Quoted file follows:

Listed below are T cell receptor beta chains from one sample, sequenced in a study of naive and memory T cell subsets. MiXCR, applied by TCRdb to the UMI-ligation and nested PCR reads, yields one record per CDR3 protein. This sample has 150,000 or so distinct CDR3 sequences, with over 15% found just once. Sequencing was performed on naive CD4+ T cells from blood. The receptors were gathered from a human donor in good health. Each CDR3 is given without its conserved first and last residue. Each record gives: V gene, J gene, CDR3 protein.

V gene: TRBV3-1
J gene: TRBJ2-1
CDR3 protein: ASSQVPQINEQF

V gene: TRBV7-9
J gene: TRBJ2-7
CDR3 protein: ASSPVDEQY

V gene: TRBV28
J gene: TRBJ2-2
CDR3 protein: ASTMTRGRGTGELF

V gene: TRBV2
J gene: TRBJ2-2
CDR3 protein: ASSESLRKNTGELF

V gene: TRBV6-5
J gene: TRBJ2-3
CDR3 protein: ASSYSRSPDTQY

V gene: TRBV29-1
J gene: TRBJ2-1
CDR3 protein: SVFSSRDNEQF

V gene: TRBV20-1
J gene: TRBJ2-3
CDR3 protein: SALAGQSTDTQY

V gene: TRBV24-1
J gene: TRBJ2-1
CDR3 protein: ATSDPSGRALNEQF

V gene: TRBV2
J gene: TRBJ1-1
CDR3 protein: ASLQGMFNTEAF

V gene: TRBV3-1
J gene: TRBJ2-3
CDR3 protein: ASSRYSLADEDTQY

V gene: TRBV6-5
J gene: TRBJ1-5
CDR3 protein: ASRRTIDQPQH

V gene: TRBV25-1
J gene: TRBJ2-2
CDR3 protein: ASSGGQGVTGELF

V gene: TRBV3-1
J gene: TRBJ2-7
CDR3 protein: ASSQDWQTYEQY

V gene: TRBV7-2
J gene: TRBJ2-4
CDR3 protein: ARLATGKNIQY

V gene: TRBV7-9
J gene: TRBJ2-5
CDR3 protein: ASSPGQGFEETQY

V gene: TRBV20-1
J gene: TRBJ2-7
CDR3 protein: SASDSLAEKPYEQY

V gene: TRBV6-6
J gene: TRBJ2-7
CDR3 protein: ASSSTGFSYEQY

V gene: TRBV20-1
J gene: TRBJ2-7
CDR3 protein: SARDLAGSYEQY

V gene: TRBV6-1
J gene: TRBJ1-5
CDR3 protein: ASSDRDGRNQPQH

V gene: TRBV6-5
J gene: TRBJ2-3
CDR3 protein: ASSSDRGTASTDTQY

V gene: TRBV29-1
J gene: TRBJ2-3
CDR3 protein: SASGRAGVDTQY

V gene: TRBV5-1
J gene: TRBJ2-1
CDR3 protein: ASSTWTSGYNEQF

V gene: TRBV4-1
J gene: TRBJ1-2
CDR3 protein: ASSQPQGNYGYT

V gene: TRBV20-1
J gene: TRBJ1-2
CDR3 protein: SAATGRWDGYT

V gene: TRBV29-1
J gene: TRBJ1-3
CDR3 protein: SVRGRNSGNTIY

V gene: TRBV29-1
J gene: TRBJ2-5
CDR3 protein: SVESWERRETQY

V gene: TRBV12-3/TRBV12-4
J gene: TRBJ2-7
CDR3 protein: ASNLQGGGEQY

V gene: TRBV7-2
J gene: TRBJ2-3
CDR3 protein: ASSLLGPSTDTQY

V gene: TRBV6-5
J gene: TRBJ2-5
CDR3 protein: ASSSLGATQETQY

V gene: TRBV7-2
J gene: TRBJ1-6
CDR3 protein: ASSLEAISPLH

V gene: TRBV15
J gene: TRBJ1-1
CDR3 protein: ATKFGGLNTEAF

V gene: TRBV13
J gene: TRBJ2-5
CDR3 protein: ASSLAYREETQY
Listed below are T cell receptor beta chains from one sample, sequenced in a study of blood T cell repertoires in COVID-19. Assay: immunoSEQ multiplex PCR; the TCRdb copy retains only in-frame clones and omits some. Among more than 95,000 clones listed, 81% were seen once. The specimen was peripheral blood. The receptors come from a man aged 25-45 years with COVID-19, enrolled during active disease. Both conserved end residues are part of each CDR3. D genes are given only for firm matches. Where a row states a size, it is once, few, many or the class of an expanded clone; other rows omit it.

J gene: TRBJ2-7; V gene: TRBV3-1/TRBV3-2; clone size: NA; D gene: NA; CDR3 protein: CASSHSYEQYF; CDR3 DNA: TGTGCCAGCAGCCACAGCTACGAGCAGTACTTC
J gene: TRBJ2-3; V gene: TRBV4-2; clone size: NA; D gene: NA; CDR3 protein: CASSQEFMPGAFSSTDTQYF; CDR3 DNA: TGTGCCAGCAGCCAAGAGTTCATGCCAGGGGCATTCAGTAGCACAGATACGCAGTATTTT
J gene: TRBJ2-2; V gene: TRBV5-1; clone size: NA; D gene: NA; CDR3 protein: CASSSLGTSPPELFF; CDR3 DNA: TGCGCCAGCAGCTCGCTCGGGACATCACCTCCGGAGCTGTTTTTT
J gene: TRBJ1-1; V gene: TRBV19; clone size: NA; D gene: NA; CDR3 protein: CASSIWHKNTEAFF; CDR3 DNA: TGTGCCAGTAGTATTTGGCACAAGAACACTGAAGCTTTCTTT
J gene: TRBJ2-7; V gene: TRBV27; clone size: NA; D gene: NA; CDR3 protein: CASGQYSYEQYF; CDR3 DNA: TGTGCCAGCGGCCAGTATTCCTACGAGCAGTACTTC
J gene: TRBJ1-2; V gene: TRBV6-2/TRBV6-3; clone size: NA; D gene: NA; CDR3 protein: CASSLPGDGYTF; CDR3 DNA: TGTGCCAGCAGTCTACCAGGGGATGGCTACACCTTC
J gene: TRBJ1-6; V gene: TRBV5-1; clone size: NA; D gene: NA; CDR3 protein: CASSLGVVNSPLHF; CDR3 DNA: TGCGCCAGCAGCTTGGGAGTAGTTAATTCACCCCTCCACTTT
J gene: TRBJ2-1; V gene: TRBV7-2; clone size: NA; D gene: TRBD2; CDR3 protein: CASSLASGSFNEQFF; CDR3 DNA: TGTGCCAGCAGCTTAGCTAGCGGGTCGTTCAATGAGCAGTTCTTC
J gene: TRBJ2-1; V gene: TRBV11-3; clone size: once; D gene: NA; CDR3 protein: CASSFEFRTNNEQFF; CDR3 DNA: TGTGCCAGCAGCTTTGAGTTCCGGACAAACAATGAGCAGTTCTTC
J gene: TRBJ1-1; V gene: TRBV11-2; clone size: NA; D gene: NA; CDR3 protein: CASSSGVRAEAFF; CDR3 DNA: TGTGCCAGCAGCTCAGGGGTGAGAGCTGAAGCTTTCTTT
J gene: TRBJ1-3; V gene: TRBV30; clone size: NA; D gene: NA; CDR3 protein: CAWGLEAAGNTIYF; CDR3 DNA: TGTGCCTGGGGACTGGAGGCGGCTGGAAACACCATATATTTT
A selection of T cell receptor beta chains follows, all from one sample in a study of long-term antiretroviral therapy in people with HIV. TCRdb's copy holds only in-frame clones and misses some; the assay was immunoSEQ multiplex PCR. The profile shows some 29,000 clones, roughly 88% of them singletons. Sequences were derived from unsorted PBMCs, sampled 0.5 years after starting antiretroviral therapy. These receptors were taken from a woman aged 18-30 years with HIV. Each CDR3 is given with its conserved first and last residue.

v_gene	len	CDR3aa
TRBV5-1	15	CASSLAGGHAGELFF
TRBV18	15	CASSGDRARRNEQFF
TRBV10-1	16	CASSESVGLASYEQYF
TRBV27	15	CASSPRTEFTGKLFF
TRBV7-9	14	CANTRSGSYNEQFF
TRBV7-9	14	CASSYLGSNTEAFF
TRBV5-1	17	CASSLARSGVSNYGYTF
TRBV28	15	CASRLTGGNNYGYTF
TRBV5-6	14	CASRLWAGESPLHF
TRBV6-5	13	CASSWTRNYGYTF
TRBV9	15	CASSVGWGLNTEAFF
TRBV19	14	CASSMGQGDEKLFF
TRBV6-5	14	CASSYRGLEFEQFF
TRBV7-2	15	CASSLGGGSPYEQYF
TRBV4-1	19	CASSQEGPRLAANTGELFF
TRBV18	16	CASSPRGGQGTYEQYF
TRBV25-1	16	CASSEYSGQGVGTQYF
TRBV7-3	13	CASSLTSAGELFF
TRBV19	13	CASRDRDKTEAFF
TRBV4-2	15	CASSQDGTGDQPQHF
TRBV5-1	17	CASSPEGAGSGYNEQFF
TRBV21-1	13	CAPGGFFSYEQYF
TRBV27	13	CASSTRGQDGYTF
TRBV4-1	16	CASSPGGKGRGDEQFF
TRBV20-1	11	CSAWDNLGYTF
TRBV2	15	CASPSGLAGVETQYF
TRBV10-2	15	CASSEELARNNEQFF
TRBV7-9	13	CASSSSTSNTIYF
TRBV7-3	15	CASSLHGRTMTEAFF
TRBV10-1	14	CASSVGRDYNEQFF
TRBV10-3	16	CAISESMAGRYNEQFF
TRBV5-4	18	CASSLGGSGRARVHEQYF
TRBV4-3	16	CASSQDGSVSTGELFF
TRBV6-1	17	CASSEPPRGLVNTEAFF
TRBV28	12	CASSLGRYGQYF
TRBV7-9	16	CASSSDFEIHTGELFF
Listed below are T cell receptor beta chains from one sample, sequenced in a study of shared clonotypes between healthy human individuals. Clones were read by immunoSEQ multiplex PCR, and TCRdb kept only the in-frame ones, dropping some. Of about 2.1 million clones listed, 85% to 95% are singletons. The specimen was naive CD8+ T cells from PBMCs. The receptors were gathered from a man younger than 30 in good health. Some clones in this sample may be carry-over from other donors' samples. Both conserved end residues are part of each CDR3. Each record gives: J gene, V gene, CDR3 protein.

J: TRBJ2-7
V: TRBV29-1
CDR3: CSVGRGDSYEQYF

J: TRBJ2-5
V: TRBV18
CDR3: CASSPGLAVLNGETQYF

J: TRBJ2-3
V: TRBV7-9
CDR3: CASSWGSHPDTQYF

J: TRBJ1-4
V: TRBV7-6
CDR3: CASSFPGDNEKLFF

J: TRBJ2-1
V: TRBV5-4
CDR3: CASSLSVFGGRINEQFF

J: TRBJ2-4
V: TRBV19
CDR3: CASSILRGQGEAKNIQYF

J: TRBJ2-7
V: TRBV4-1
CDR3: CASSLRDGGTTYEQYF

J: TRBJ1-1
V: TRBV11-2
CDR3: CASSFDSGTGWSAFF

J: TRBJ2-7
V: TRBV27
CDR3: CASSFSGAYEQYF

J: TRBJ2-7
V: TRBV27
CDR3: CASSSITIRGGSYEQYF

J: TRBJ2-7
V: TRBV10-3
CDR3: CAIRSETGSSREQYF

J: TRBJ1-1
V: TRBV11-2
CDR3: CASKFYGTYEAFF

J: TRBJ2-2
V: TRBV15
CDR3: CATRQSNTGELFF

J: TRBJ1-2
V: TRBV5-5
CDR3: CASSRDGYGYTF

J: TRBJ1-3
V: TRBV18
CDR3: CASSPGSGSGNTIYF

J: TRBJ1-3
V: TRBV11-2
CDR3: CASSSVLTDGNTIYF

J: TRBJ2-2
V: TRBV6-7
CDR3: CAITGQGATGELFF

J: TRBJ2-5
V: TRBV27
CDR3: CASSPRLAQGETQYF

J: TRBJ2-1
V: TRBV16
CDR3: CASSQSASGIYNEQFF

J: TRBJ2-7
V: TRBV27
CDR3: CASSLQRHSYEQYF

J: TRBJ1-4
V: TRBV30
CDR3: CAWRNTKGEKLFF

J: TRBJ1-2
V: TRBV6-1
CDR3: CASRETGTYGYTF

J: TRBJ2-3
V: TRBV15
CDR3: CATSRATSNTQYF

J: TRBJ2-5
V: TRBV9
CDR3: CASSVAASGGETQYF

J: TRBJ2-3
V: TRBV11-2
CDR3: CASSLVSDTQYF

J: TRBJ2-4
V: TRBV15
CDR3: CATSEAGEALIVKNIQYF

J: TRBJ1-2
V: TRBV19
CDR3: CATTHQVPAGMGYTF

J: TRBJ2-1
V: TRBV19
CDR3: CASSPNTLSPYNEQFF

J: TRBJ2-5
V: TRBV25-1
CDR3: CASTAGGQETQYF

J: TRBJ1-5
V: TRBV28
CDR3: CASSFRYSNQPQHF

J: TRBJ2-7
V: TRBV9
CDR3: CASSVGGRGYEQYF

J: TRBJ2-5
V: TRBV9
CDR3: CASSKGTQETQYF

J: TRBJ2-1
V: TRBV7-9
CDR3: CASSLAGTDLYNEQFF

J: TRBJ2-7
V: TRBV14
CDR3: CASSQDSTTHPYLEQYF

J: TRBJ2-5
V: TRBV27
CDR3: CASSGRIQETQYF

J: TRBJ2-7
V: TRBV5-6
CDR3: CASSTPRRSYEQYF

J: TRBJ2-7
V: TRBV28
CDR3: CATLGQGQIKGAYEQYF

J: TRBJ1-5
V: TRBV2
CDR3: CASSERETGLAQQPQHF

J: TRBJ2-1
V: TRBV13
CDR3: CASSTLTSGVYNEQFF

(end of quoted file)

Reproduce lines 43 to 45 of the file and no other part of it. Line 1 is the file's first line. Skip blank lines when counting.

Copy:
CDR3 protein: ARLATGKNIQY

V gene: TRBV7-9
J gene: TRBJ2-5